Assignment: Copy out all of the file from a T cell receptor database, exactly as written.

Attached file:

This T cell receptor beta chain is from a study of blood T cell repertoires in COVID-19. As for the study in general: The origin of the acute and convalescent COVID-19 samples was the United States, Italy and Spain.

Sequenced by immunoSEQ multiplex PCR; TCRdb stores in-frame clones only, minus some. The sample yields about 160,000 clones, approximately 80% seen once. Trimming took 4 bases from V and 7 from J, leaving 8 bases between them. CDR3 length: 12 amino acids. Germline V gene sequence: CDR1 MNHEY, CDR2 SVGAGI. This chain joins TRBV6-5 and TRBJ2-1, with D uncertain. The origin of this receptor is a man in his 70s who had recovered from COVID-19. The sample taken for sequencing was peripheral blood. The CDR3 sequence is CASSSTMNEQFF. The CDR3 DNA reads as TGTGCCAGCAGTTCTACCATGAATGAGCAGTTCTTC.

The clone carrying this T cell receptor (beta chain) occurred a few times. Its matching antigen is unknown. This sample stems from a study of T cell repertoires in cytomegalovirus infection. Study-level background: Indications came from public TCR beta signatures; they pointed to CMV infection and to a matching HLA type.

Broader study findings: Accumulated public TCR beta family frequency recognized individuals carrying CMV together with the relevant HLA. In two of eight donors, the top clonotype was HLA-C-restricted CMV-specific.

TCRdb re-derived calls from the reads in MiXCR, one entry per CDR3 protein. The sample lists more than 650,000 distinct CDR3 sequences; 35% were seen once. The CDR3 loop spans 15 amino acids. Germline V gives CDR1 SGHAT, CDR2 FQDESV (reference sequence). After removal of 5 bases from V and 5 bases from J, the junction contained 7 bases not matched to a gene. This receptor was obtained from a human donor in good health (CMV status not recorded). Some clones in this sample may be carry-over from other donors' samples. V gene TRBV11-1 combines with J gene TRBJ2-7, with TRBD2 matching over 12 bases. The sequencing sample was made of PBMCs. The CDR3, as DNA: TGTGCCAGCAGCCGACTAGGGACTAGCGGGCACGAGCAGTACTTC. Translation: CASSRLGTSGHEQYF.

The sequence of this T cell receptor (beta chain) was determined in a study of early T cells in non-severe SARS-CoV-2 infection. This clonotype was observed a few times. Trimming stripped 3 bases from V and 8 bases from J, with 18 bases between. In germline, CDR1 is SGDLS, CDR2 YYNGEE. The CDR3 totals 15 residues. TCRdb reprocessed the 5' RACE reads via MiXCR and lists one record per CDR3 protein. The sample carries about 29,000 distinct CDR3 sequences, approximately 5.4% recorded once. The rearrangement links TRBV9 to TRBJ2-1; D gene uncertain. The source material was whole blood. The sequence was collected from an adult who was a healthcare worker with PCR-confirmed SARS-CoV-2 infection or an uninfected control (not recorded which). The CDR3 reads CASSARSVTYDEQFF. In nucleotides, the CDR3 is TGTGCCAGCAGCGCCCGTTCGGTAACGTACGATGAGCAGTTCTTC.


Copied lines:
This T cell receptor beta chain is from a study of blood T cell repertoires in COVID-19. As for the study in general: The origin of the acute and convalescent COVID-19 samples was the United States, Italy and Spain.

Sequenced by immunoSEQ multiplex PCR; TCRdb stores in-frame clones only, minus some. The sample yields about 160,000 clones, approximately 80% seen once. Trimming took 4 bases from V and 7 from J, leaving 8 bases between them. CDR3 length: 12 amino acids. Germline V gene sequence: CDR1 MNHEY, CDR2 SVGAGI. This chain joins TRBV6-5 and TRBJ2-1, with D uncertain. The origin of this receptor is a man in his 70s who had recovered from COVID-19. The sample taken for sequencing was peripheral blood. The CDR3 sequence is CASSSTMNEQFF. The CDR3 DNA reads as TGTGCCAGCAGTTCTACCATGAATGAGCAGTTCTTC.

The clone carrying this T cell receptor (beta chain) occurred a few times. Its matching antigen is unknown. This sample stems from a study of T cell repertoires in cytomegalovirus infection. Study-level background: Indications came from public TCR beta signatures; they pointed to CMV infection and to a matching HLA type.

Broader study findings: Accumulated public TCR beta family frequency recognized individuals carrying CMV together with the relevant HLA. In two of eight donors, the top clonotype was HLA-C-restricted CMV-specific.

TCRdb re-derived calls from the reads in MiXCR, one entry per CDR3 protein. The sample lists more than 650,000 distinct CDR3 sequences; 35% were seen once. The CDR3 loop spans 15 amino acids. Germline V gives CDR1 SGHAT, CDR2 FQDESV (reference sequence). After removal of 5 bases from V and 5 bases from J, the junction contained 7 bases not matched to a gene. This receptor was obtained from a human donor in good health (CMV status not recorded). Some clones in this sample may be carry-over from other donors' samples. V gene TRBV11-1 combines with J gene TRBJ2-7, with TRBD2 matching over 12 bases. The sequencing sample was made of PBMCs. The CDR3, as DNA: TGTGCCAGCAGCCGACTAGGGACTAGCGGGCACGAGCAGTACTTC. Translation: CASSRLGTSGHEQYF.

The sequence of this T cell receptor (beta chain) was determined in a study of early T cells in non-severe SARS-CoV-2 infection. This clonotype was observed a few times. Trimming stripped 3 bases from V and 8 bases from J, with 18 bases between. In germline, CDR1 is SGDLS, CDR2 YYNGEE. The CDR3 totals 15 residues. TCRdb reprocessed the 5' RACE reads via MiXCR and lists one record per CDR3 protein. The sample carries about 29,000 distinct CDR3 sequences, approximately 5.4% recorded once. The rearrangement links TRBV9 to TRBJ2-1; D gene uncertain. The source material was whole blood. The sequence was collected from an adult who was a healthcare worker with PCR-confirmed SARS-CoV-2 infection or an uninfected control (not recorded which). The CDR3 reads CASSARSVTYDEQFF. In nucleotides, the CDR3 is TGTGCCAGCAGCGCCCGTTCGGTAACGTACGATGAGCAGTTCTTC.